Virginia Is for Lawyers and Rocky Mountain PII

The same day that businesses must comply with the CPRA, Virginia’s Consumer Data Protection Act (“VCDPA“) becomes effective, followed by the Colorado Privacy Act (“CPA“) in July of 2023. Both Virginia and Colorado laws create similar consumer rights as California, although Virginia doesn’t go quite as far, aligning more closely with the CCPA than the CPRA (of course, with distinctions). In addition, federal law exemptions for GLBA and Health Insurance Portability and Accountability Act of 1996 (“HIPAA“) that are set to expire in California continue in perpetuity in Virginia making the law not applicable to certain businesses. In Colorado, the GLBA exemption also continues in perpetuity, but the HIPAA exemption is absent, and the scope of impacted businesses is broader.

Subtleties aside, if a financial institution is prepared for the CCPA and CPRA ,it is largely ready for (or exempt from) Virginia and Colorado regulations aside from any state specific disclosure requirements and other technicalities.

Preparing for New Privacy Laws

While the practical implications of managing state laws are manageable so far, it is becoming onerous. There are five additional state privacy bills containing equally nuanced language and implications. Luckily, the driver of federal legislation is often conflicting state legislation. Privacy laws are no different. Federal proposals were rolled out by both Republicans and Democrats in 2019 but were stalled until recently when Republicans submitted a largely reintroduced bill this summer. If and when a federal law is passed, it will likely supersede less restrictive state legislation. But the proposals from both parties so far have not been as comprehensive as states like California with more restrictive legislation.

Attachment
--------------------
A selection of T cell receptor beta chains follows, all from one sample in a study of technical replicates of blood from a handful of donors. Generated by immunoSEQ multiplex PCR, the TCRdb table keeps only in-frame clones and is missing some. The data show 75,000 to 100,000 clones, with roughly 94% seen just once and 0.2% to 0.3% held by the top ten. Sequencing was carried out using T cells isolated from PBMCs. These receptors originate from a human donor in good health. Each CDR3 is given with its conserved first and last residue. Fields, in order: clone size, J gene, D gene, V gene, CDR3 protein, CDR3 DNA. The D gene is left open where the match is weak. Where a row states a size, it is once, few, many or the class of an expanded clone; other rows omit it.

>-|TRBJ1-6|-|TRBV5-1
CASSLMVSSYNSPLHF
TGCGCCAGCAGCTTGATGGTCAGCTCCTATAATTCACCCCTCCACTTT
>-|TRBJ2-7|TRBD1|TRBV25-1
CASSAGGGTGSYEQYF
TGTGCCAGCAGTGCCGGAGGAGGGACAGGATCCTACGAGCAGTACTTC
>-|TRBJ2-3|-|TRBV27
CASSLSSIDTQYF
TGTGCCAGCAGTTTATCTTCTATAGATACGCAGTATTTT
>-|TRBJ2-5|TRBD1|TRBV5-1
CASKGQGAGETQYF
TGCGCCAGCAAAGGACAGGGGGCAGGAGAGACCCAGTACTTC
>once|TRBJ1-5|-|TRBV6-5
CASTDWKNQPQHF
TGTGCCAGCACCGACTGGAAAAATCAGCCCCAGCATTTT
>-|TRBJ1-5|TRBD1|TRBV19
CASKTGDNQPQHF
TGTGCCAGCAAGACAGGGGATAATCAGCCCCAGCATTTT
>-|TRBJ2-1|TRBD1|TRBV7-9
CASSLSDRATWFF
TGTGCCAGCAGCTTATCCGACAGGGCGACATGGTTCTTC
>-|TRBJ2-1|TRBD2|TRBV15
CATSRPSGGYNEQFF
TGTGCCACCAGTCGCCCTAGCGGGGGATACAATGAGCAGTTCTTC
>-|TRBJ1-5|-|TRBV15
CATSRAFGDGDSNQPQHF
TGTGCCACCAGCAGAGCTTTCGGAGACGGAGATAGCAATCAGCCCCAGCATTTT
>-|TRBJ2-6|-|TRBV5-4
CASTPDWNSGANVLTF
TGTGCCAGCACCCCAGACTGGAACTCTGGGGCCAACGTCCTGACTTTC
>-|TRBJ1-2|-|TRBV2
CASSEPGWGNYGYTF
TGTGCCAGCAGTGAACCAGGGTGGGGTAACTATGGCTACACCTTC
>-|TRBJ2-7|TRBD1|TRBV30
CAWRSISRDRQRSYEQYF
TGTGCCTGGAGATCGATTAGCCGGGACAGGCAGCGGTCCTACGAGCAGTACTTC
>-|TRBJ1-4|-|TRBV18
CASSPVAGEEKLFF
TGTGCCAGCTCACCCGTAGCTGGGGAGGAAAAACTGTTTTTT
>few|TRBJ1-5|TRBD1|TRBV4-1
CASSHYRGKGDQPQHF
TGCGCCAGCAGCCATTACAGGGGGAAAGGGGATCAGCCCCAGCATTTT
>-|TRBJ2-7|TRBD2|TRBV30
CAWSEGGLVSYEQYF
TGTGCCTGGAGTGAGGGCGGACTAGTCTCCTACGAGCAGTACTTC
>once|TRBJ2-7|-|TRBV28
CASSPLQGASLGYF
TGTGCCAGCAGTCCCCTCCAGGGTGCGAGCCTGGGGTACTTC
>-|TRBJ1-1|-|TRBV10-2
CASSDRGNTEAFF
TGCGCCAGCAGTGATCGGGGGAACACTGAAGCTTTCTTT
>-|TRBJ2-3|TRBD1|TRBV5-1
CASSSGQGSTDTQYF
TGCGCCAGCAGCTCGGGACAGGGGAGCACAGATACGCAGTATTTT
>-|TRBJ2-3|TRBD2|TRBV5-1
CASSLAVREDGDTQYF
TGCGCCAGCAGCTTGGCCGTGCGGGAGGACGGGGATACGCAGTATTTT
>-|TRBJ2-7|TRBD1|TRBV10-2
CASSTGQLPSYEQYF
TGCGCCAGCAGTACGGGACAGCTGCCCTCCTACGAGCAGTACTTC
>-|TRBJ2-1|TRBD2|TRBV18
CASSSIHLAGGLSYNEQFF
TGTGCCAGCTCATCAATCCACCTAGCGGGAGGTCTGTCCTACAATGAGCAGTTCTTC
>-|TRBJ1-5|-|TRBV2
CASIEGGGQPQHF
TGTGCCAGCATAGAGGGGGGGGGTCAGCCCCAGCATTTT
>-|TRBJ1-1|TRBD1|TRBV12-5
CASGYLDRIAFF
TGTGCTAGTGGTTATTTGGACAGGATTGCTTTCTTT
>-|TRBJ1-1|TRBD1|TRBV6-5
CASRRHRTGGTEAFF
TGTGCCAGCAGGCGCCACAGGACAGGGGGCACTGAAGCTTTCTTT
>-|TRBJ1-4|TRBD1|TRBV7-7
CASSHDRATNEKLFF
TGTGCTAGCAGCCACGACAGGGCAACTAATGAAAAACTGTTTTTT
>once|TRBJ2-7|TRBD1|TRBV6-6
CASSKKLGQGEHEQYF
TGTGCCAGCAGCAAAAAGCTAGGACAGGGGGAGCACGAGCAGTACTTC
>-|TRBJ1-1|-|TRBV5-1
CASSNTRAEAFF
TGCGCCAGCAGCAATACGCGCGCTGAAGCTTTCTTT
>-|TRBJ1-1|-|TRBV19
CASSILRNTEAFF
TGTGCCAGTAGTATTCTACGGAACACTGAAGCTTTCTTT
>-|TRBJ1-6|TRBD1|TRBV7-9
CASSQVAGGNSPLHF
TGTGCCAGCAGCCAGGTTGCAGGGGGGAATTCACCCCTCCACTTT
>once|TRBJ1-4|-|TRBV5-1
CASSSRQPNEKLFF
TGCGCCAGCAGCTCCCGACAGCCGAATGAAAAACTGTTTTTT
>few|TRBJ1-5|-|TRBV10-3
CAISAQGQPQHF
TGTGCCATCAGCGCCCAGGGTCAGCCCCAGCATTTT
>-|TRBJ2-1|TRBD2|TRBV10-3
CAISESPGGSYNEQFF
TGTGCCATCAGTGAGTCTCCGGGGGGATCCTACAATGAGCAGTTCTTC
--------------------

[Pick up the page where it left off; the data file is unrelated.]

In the meantime, businesses must be prepared to comply with each state’s law unless they are covered by an exemption. Companies should seek counsel on specific use cases and applicability and be forward-thinking in their privacy approach.

Follow the foundational tenets that the state privacy laws intend and implement them into internal policies and procedures. That way, as more state laws evolve, you will already be prepared to comply. Then take a deep breath and keep taking things one state at a time.

DISCLAIMER: The eMoney Advisor Blog is meant as an educational and informative resource for financial professionals and individuals alike. It is not meant to be, and should not be taken as financial, legal, tax or other professional advice. Those seeking professional advice may do so by consulting with a professional advisor. eMoney Advisor will not be liable for any actions you may take based on the content of this blog.

About the Author

As Associate General Counsel, Data Governance and Protection, Sarah oversees the data and privacy legal organization including legal data strategy, data agreements, data governance, and everything privacy related.

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Welcome to
Heart of Advice

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Tips specific to the eMoney platform can be found in